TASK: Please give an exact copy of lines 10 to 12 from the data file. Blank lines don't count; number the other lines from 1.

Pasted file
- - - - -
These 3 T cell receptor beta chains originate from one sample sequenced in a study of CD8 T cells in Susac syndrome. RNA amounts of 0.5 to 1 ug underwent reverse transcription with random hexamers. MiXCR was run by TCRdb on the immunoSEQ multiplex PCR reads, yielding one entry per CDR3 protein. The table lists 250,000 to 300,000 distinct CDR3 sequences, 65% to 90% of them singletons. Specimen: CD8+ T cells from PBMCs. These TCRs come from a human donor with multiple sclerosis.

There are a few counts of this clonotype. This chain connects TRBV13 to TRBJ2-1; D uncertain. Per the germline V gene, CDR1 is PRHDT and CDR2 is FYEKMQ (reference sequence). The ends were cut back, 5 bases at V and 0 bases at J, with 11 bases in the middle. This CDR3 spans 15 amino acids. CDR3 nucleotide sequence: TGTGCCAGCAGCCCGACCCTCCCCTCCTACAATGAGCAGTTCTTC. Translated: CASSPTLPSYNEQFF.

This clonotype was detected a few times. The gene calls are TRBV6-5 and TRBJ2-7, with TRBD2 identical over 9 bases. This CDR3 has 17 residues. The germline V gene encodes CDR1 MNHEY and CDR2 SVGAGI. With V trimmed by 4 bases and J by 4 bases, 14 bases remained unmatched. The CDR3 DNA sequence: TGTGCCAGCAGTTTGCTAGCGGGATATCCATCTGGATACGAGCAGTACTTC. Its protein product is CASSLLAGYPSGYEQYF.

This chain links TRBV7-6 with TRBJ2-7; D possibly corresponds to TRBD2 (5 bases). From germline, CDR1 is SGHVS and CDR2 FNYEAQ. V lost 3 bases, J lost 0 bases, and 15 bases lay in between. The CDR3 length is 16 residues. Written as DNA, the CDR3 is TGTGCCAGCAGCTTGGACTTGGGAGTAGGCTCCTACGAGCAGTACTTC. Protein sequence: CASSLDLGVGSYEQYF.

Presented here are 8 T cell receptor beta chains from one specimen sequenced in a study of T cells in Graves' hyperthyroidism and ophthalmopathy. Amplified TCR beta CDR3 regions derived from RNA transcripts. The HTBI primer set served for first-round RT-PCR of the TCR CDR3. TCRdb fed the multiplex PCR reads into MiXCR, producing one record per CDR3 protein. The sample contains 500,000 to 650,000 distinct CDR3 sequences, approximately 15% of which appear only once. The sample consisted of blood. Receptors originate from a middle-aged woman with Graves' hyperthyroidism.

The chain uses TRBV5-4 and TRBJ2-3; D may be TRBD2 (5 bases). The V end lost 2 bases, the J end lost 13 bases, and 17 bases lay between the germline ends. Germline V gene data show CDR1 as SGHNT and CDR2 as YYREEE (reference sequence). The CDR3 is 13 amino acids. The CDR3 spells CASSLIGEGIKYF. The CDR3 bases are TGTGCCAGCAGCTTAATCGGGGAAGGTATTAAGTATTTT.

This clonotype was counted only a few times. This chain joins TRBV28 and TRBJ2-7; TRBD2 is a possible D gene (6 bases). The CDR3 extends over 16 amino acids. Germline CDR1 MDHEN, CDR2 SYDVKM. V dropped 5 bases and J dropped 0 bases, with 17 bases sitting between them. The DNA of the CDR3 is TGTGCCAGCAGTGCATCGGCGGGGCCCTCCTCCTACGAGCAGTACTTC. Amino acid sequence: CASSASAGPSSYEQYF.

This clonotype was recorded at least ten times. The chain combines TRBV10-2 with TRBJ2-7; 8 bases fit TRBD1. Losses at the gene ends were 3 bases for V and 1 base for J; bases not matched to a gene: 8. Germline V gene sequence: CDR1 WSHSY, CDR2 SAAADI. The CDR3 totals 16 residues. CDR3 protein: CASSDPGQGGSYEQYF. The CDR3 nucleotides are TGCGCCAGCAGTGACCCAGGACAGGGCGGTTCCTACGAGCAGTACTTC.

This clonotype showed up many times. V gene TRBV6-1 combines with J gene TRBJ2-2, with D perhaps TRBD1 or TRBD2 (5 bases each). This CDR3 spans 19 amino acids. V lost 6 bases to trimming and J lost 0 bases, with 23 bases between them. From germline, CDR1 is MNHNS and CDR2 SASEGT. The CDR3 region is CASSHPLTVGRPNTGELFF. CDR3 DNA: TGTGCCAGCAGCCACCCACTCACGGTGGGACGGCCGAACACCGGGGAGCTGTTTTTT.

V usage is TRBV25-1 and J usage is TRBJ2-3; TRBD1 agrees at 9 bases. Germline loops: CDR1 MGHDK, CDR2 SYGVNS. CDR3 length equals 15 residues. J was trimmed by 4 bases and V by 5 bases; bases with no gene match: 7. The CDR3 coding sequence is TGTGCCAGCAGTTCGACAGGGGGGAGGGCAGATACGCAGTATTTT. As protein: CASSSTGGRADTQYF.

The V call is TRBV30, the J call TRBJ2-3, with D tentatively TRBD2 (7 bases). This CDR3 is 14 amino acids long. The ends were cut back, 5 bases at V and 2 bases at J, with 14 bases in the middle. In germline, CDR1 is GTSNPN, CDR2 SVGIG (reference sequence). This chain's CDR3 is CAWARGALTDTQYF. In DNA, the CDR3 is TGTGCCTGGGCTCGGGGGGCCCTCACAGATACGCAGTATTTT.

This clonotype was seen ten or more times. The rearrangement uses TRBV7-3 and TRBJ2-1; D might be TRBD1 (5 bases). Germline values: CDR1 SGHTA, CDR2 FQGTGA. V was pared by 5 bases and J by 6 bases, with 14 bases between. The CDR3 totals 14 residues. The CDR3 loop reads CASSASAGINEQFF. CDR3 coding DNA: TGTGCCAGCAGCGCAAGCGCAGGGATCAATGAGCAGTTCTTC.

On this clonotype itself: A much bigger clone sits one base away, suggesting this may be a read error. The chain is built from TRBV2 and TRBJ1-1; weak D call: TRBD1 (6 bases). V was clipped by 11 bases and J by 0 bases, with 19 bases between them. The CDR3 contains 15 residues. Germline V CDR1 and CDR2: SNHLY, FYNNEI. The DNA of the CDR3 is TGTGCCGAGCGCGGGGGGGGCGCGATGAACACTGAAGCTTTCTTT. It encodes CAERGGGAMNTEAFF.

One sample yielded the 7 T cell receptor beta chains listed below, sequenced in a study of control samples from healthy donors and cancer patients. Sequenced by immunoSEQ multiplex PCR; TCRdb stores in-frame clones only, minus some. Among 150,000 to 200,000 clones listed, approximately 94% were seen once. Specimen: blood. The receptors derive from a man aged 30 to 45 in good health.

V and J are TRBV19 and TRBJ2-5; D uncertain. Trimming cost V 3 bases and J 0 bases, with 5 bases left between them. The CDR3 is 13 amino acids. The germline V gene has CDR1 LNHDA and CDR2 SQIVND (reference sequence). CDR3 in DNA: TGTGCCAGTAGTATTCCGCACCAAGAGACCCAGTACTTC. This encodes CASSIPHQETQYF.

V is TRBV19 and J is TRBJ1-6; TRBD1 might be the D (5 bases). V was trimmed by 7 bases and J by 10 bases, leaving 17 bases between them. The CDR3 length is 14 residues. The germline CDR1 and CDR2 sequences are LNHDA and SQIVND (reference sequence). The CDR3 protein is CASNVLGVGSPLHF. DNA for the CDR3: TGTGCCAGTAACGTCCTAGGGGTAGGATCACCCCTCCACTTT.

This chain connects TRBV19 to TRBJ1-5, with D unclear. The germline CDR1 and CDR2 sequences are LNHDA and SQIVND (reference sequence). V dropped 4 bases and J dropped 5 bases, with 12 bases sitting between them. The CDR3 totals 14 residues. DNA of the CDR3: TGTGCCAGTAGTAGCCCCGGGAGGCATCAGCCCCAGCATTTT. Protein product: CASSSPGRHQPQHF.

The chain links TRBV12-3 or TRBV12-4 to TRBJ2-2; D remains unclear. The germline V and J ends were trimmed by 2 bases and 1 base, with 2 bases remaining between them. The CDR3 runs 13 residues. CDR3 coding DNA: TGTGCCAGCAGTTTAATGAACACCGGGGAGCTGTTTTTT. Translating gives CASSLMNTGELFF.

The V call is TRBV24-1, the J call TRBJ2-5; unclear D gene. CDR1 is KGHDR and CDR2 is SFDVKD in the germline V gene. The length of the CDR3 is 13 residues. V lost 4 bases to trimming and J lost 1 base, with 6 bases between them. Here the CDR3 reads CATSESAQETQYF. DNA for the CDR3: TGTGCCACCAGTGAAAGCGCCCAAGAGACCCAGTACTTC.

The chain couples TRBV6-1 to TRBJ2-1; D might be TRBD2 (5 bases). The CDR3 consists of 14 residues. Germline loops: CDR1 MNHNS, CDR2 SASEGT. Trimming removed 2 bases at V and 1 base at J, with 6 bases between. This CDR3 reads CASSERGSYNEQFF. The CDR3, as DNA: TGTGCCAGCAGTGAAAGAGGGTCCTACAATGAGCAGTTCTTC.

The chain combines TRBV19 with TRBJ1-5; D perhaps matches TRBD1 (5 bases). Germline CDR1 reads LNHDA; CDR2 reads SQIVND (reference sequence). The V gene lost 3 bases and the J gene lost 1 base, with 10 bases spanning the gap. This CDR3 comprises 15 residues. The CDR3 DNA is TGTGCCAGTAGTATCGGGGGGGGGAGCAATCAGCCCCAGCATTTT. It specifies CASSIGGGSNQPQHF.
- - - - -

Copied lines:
V usage is TRBV25-1 and J usage is TRBJ2-3; TRBD1 agrees at 9 bases. Germline loops: CDR1 MGHDK, CDR2 SYGVNS. CDR3 length equals 15 residues. J was trimmed by 4 bases and V by 5 bases; bases with no gene match: 7. The CDR3 coding sequence is TGTGCCAGCAGTTCGACAGGGGGGAGGGCAGATACGCAGTATTTT. As protein: CASSSTGGRADTQYF.

The V call is TRBV30, the J call TRBJ2-3, with D tentatively TRBD2 (7 bases). This CDR3 is 14 amino acids long. The ends were cut back, 5 bases at V and 2 bases at J, with 14 bases in the middle. In germline, CDR1 is GTSNPN, CDR2 SVGIG (reference sequence). This chain's CDR3 is CAWARGALTDTQYF. In DNA, the CDR3 is TGTGCCTGGGCTCGGGGGGCCCTCACAGATACGCAGTATTTT.

This clonotype was seen ten or more times. The rearrangement uses TRBV7-3 and TRBJ2-1; D might be TRBD1 (5 bases). Germline values: CDR1 SGHTA, CDR2 FQGTGA. V was pared by 5 bases and J by 6 bases, with 14 bases between. The CDR3 totals 14 residues. The CDR3 loop reads CASSASAGINEQFF. CDR3 coding DNA: TGTGCCAGCAGCGCAAGCGCAGGGATCAATGAGCAGTTCTTC.